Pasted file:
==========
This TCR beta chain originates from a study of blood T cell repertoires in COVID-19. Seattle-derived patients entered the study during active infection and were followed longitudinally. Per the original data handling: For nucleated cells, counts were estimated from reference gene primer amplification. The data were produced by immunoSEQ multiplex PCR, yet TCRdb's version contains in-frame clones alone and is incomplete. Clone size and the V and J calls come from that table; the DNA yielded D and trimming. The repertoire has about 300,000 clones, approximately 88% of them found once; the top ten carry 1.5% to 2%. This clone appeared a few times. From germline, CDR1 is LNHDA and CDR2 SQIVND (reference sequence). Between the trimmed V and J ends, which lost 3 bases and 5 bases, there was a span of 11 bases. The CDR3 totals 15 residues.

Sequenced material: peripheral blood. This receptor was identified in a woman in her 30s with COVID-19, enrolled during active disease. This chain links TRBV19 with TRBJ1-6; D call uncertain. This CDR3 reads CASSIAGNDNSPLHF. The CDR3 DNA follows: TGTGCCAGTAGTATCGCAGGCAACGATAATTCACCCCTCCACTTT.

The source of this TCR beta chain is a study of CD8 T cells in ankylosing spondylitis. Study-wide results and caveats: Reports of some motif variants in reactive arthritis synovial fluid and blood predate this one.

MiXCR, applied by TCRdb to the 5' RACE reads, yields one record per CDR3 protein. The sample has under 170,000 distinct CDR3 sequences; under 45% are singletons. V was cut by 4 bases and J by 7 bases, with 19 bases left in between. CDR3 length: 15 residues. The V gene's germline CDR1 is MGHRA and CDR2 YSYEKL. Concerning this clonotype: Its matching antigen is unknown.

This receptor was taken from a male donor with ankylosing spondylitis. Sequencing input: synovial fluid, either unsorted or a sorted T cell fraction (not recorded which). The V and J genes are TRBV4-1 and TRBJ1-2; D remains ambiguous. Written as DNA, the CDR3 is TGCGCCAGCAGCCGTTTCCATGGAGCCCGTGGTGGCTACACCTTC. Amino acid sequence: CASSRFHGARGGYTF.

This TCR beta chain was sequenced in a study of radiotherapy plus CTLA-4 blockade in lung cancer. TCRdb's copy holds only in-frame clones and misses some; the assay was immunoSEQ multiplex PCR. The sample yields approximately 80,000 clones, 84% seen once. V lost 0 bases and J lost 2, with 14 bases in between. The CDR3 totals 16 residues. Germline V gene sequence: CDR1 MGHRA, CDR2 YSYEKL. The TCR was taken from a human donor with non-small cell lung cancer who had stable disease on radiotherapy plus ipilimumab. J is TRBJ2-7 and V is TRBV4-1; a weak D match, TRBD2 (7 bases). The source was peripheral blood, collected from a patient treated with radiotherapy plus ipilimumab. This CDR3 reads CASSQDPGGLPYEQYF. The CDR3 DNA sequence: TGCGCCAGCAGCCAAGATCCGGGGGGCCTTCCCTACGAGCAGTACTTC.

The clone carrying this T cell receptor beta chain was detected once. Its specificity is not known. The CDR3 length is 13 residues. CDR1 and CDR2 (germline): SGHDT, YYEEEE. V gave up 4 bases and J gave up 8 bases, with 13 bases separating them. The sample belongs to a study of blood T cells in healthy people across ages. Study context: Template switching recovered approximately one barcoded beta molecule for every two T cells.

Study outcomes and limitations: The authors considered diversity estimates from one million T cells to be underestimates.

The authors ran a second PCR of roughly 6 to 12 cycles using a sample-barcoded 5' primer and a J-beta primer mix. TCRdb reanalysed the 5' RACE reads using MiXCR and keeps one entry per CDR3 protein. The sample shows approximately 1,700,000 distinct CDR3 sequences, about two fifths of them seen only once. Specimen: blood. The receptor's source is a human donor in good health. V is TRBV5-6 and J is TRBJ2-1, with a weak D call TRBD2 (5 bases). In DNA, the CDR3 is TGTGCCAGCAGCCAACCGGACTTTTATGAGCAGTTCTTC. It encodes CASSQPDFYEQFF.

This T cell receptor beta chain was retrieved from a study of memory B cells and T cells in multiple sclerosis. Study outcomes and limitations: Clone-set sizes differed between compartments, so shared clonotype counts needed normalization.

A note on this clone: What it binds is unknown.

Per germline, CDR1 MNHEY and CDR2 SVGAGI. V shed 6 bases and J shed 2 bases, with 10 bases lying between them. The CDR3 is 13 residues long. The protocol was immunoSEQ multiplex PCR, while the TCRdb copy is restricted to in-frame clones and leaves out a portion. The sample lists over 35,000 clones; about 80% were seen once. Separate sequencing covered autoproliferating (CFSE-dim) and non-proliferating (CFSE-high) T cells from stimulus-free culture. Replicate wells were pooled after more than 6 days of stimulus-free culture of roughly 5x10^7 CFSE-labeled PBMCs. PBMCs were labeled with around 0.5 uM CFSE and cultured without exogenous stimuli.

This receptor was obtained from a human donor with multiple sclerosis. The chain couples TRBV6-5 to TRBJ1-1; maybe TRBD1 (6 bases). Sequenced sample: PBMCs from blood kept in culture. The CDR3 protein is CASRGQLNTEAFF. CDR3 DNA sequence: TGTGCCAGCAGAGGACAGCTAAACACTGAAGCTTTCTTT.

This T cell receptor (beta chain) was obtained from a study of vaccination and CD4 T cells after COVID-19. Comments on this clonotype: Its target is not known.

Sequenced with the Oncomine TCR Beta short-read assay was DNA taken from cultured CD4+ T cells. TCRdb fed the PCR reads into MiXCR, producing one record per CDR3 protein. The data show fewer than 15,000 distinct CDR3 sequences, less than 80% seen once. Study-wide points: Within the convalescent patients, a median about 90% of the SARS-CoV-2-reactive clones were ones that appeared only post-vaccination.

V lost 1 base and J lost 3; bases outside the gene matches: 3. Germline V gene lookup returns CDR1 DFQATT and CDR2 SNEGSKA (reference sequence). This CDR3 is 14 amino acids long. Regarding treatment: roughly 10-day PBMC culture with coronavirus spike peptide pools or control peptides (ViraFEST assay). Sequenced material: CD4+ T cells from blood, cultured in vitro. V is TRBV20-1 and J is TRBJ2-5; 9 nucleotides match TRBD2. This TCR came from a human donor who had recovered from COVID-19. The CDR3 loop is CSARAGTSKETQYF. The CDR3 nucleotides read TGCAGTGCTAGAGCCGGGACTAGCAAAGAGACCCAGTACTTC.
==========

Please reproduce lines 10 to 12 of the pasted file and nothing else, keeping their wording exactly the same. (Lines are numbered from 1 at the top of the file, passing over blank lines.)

This T cell receptor beta chain was retrieved from a study of memory B cells and T cells in multiple sclerosis. Study outcomes and limitations: Clone-set sizes differed between compartments, so shared clonotype counts needed normalization.

A note on this clone: What it binds is unknown.

Per germline, CDR1 MNHEY and CDR2 SVGAGI. V shed 6 bases and J shed 2 bases, with 10 bases lying between them. The CDR3 is 13 residues long. The protocol was immunoSEQ multiplex PCR, while the TCRdb copy is restricted to in-frame clones and leaves out a portion. The sample lists over 35,000 clones; about 80% were seen once. Separate sequencing covered autoproliferating (CFSE-dim) and non-proliferating (CFSE-high) T cells from stimulus-free culture. Replicate wells were pooled after more than 6 days of stimulus-free culture of roughly 5x10^7 CFSE-labeled PBMCs. PBMCs were labeled with around 0.5 uM CFSE and cultured without exogenous stimuli.